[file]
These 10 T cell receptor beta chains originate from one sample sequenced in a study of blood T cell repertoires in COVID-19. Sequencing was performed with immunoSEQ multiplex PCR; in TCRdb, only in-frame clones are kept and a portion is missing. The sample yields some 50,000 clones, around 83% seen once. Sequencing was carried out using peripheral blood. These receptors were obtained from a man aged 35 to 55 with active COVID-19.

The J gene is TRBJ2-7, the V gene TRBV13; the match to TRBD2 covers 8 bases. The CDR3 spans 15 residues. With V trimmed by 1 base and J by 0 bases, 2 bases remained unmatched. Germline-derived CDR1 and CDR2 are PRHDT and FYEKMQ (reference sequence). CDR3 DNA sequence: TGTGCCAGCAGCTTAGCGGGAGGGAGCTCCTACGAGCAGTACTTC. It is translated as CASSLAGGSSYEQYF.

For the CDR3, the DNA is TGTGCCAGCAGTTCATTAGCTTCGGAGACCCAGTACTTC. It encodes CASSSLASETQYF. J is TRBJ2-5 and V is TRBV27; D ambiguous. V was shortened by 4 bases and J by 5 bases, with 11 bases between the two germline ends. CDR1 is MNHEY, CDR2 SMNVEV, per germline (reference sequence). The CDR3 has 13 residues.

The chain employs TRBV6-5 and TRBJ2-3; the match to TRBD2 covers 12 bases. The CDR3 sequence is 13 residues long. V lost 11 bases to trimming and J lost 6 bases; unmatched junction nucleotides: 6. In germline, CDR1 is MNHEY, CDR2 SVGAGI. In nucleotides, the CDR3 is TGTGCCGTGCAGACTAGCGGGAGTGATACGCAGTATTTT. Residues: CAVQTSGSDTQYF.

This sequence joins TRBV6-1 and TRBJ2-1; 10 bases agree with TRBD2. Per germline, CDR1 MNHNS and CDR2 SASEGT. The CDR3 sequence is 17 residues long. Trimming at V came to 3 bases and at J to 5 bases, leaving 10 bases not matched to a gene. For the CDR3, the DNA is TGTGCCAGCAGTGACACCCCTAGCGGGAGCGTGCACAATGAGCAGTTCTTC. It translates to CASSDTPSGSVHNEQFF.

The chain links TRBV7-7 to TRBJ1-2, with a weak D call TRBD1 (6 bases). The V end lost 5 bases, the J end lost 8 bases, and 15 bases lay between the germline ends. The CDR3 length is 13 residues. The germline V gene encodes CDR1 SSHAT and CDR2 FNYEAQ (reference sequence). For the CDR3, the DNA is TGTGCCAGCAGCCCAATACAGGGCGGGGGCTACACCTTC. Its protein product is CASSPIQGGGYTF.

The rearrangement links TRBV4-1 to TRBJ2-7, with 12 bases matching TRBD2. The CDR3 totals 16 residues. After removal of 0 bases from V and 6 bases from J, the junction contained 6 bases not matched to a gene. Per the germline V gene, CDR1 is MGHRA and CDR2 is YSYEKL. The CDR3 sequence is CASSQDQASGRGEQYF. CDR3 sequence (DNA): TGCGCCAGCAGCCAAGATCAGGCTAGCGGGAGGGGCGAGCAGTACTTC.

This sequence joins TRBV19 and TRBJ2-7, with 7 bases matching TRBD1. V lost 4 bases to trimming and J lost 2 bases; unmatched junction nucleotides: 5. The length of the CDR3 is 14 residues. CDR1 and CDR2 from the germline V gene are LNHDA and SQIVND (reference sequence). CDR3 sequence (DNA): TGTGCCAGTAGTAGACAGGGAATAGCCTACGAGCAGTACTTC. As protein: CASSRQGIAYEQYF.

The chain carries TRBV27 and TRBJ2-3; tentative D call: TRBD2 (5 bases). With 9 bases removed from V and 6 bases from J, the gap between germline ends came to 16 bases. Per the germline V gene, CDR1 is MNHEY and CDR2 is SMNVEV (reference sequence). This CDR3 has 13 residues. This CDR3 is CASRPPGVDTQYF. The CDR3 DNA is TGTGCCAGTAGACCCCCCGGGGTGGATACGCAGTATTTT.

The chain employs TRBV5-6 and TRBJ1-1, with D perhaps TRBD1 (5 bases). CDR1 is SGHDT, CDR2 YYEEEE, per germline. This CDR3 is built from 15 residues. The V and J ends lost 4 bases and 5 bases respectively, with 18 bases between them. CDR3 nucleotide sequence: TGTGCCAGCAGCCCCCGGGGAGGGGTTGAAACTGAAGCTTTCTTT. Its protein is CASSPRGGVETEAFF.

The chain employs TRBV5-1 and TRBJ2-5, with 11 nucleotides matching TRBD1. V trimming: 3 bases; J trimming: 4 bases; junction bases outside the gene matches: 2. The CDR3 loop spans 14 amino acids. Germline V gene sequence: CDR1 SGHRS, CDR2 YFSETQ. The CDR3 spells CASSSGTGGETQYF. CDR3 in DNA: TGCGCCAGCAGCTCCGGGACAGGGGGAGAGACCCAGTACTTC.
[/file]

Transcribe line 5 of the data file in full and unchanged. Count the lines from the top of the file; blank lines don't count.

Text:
This sequence joins TRBV6-1 and TRBJ2-1; 10 bases agree with TRBD2. Per germline, CDR1 MNHNS and CDR2 SASEGT. The CDR3 sequence is 17 residues long. Trimming at V came to 3 bases and at J to 5 bases, leaving 10 bases not matched to a gene. For the CDR3, the DNA is TGTGCCAGCAGTGACACCCCTAGCGGGAGCGTGCACAATGAGCAGTTCTTC. It translates to CASSDTPSGSVHNEQFF.